Of course, none of this has stopped environmental activists from decrying Lula for the crime of wanting to uplift the living standards of Amazonians. Never mind the electoral reality that the state of Amazonas—once a stronghold of Lula’s Workers’ Party—is now a swing state. A similar dynamic also haunts President Biden as he wavers on energy policy, pulled between the priorities of working-class voters and the demands of progressive activists pushing boutique, upper-middle-class causes. But at least for now, Brazil’s left seems less confused on the developmental front than Colombia’s, thanks in large part to Lula’s leadership.

In the coming years, Latin America’s second “pink tide”—which has seen the rise of a new generation of left-wing leaders like Petro, Argentina’s Alberto Fernández, Peru’s Pedro Castillo, and Chile’s Gabriel Boric—seems all-but certain to recede. Castillo has already been forced out, and outside of Brazil and Mexico, the left is deeply unpopular across most of the region.

For at least the rest of the 2020s, market fundamentalism on the right will remain a far more serious threat to industrial development than climate Malthusianism on the left. For Latin-American conservatives, industrial policy is still tantamount to communism. As of this writing, the only non-leftist presidents or presidential candidates in the Americas who have dared to explicitly critique existing trade deals are Donald Trump and the Colombian populist Rodolfo Hernández. For all the talk of the “Trump of the Tropics” or the “Trump of the Pampas,” both Bolsonaro and Argentina’s Javier Milei fetishize free-trade orthodoxies; Milei has gone so far as to declare that “tariffs should not exist.”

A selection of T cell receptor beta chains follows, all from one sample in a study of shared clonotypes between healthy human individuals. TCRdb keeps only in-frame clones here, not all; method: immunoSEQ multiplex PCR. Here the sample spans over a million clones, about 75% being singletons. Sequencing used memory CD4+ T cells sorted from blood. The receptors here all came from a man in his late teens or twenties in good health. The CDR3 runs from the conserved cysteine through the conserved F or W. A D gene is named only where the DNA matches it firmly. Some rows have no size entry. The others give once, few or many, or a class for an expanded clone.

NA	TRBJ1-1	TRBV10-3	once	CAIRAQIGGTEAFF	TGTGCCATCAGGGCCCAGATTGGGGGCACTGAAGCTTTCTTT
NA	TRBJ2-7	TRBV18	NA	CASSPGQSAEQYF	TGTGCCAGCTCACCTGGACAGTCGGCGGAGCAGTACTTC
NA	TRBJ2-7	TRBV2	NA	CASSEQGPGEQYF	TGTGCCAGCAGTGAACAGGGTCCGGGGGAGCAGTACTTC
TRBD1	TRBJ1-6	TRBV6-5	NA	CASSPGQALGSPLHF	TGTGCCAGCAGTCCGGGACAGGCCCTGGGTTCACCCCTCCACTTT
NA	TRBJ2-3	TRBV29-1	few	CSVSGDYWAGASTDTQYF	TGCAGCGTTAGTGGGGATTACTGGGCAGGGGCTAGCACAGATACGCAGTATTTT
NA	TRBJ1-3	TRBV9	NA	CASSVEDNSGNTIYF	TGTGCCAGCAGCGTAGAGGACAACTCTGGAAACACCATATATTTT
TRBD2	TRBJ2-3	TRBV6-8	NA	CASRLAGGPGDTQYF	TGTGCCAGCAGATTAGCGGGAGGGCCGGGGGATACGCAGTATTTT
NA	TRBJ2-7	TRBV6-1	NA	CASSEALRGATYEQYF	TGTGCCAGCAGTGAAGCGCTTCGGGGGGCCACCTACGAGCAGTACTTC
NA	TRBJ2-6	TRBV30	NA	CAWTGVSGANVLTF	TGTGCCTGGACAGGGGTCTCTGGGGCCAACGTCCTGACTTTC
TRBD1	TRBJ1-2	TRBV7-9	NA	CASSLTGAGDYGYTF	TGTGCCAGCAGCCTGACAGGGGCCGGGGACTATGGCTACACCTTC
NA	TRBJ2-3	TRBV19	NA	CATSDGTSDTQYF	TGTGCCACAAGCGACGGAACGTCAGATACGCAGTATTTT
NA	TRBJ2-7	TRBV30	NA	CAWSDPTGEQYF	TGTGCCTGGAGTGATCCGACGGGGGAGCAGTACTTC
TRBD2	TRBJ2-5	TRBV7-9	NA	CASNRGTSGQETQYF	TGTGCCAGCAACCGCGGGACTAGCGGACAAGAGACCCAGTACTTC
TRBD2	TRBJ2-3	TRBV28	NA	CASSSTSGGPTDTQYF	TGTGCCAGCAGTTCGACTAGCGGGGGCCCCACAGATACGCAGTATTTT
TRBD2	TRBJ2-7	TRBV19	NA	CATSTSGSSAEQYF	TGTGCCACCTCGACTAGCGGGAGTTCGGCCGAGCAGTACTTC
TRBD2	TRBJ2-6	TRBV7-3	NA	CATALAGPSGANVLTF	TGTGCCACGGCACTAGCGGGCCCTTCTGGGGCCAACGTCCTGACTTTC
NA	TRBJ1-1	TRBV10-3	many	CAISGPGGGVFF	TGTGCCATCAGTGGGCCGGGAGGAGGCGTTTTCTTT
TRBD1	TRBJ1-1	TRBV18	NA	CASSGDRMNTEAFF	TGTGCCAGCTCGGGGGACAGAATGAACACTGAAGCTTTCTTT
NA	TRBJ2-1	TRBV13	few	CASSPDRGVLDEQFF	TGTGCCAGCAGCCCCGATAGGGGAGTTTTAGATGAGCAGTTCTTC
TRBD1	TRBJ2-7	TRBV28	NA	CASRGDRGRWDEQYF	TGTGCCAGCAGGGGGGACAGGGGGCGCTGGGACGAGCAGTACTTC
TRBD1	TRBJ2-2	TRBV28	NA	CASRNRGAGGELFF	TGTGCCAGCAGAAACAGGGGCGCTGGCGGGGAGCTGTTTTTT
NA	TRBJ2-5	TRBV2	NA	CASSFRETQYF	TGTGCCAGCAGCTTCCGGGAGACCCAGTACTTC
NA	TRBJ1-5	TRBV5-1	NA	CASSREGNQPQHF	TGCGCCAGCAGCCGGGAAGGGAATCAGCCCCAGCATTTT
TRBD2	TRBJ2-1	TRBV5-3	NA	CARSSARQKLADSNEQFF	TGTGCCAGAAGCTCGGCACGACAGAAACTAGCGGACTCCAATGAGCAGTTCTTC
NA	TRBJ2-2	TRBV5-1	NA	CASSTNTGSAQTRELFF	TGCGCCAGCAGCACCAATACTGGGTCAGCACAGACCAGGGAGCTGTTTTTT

On the left, the prevalence of resource nationalism in countries like Bolivia, Mexico, Ecuador, Honduras, and Peru has thus far belied the influence of degrowth, anti-developmentalists. Sadly, in each of these countries, as well as in socialist tyrannies such as Cuba, Nicaragua, and Venezuela, a tendency toward excessive extractivism has delivered either stunted development or economic collapse.